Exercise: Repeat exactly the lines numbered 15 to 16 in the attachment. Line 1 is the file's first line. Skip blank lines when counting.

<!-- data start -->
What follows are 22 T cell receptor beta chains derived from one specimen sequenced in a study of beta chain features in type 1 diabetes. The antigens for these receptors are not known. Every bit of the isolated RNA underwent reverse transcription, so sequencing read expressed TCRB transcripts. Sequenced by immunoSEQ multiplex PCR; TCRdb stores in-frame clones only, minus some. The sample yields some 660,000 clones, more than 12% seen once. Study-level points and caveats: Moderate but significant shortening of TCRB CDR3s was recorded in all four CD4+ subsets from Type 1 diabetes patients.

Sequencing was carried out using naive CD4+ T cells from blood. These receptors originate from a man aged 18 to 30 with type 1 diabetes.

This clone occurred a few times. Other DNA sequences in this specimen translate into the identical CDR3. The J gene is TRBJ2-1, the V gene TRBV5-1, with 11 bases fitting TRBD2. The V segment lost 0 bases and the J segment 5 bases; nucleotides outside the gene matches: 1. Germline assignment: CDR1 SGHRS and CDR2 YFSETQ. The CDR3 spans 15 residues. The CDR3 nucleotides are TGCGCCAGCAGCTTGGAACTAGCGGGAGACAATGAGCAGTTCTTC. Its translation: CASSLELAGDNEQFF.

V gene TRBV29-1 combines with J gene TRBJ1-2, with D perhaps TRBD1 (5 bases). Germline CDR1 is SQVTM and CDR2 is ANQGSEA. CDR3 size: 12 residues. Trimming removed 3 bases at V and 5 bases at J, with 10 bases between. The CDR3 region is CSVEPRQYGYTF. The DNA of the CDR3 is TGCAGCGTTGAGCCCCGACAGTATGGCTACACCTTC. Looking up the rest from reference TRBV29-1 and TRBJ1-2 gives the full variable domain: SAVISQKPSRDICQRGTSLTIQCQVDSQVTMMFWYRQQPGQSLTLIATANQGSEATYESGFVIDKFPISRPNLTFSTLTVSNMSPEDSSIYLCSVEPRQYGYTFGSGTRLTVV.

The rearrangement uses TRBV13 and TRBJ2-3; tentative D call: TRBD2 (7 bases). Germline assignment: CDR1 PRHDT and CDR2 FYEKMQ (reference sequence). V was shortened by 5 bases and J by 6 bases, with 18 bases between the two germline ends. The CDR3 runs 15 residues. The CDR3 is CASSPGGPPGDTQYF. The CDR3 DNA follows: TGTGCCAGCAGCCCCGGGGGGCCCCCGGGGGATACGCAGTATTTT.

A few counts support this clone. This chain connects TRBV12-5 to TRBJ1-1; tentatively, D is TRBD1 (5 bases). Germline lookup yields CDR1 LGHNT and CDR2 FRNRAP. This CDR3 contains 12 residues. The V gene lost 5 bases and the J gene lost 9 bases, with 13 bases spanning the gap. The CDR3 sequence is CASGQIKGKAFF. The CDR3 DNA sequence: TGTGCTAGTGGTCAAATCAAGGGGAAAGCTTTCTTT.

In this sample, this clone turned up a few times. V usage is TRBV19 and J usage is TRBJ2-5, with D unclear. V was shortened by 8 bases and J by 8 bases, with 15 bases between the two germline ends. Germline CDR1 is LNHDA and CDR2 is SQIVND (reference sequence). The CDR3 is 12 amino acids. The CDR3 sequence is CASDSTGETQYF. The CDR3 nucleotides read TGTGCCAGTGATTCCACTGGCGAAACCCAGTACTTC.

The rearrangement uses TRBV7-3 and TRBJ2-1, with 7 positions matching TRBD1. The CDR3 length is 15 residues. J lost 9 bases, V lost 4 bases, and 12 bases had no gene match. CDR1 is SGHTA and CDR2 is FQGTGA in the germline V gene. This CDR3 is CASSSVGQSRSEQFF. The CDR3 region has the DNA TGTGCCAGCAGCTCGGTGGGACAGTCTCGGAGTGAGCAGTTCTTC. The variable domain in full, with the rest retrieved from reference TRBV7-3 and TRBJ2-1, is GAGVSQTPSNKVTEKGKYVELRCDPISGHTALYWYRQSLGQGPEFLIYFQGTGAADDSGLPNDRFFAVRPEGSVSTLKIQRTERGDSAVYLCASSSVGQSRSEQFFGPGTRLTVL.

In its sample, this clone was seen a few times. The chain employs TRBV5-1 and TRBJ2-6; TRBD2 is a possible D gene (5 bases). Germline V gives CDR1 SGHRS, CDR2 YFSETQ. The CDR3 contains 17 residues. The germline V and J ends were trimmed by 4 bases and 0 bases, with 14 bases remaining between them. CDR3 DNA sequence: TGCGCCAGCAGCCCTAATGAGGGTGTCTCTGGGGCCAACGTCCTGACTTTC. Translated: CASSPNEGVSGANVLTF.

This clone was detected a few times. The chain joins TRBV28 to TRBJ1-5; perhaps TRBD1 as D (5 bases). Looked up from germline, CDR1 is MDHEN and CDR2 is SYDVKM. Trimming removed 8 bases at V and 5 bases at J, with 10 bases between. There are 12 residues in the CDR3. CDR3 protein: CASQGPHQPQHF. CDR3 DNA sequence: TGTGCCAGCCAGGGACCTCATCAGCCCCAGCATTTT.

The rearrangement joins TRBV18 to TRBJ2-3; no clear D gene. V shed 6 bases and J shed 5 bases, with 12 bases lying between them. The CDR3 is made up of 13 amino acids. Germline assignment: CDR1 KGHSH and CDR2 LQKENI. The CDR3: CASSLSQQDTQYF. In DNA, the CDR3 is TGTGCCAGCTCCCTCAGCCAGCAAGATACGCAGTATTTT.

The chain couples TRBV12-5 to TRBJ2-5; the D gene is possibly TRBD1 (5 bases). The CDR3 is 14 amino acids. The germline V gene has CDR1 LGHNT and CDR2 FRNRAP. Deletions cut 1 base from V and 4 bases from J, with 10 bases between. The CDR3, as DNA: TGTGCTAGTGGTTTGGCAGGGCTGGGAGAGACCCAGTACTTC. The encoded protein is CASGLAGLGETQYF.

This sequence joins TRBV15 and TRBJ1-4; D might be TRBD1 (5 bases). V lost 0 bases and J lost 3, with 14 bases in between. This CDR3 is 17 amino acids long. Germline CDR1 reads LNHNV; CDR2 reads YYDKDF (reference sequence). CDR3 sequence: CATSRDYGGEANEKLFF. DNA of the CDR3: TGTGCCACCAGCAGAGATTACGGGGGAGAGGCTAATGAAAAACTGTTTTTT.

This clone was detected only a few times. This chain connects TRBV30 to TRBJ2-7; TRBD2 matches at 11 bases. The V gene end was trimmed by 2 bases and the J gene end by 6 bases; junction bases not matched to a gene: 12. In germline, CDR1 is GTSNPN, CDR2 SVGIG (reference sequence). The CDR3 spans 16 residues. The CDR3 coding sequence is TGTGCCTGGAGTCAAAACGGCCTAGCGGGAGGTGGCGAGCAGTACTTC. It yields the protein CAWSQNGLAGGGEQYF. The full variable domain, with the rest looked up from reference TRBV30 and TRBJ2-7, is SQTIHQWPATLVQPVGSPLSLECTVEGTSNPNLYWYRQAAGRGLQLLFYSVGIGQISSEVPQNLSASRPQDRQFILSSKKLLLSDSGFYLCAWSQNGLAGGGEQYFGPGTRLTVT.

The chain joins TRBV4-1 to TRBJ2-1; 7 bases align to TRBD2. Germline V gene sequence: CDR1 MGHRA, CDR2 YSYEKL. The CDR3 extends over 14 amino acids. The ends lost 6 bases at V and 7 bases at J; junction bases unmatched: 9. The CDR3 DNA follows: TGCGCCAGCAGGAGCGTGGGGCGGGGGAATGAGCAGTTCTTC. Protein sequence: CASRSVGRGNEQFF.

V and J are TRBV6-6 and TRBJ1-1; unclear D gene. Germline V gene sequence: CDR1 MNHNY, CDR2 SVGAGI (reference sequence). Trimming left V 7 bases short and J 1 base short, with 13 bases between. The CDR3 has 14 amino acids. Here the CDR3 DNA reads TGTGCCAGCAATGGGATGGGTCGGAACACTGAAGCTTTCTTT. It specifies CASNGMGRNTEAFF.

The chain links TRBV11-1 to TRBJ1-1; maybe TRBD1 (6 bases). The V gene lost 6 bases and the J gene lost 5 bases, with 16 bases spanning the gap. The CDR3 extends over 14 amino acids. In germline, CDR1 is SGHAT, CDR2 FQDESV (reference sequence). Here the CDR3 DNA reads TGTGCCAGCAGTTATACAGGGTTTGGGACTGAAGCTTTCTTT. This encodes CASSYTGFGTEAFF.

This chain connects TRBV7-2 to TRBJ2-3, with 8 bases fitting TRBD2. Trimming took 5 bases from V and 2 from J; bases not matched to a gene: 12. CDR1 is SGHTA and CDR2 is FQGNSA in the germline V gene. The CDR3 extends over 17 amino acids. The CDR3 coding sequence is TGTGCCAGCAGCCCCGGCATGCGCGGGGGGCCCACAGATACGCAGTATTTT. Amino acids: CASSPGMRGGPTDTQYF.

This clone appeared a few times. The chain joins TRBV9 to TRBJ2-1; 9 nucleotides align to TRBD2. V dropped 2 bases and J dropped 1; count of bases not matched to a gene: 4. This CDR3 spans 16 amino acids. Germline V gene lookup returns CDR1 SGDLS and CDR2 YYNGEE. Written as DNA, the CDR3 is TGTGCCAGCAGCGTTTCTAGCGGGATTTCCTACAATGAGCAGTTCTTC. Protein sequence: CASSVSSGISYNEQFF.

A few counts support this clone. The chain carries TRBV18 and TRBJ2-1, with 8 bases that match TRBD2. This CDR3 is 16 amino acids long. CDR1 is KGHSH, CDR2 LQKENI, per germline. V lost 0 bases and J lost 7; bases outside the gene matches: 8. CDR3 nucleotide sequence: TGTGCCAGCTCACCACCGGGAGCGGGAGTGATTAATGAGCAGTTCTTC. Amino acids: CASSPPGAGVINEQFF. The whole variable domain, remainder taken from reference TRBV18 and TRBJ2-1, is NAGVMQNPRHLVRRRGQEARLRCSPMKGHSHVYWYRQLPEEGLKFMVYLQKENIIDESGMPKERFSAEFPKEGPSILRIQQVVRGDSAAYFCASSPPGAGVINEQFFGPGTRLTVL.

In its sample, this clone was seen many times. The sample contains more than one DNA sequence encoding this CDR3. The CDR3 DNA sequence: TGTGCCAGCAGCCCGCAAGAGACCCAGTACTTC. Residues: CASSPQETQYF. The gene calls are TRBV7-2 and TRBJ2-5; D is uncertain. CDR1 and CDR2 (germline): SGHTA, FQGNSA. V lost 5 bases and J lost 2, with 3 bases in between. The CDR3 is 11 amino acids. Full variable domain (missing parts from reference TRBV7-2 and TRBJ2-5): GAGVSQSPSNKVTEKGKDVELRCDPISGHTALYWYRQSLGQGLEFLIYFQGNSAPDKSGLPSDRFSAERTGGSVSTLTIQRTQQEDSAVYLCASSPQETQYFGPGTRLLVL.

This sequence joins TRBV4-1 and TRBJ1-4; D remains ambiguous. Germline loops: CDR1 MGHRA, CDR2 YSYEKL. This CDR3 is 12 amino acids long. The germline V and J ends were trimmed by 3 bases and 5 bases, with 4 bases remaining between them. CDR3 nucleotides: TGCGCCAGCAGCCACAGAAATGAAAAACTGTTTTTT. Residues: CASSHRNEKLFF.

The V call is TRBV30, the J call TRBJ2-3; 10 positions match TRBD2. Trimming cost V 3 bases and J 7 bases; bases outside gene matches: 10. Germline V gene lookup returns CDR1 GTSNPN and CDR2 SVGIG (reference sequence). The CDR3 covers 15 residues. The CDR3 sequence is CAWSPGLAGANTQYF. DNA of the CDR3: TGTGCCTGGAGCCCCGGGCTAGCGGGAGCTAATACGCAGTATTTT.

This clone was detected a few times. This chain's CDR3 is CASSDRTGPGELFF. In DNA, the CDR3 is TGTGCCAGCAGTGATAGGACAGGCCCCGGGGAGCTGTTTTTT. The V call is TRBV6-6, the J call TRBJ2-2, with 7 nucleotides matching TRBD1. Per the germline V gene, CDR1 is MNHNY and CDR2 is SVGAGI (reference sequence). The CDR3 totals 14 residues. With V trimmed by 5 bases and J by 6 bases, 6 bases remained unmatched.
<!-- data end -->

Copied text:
The chain joins TRBV4-1 to TRBJ2-1; 7 bases align to TRBD2. Germline V gene sequence: CDR1 MGHRA, CDR2 YSYEKL. The CDR3 extends over 14 amino acids. The ends lost 6 bases at V and 7 bases at J; junction bases unmatched: 9. The CDR3 DNA follows: TGCGCCAGCAGGAGCGTGGGGCGGGGGAATGAGCAGTTCTTC. Protein sequence: CASRSVGRGNEQFF.

V and J are TRBV6-6 and TRBJ1-1; unclear D gene. Germline V gene sequence: CDR1 MNHNY, CDR2 SVGAGI (reference sequence). Trimming left V 7 bases short and J 1 base short, with 13 bases between. The CDR3 has 14 amino acids. Here the CDR3 DNA reads TGTGCCAGCAATGGGATGGGTCGGAACACTGAAGCTTTCTTT. It specifies CASNGMGRNTEAFF.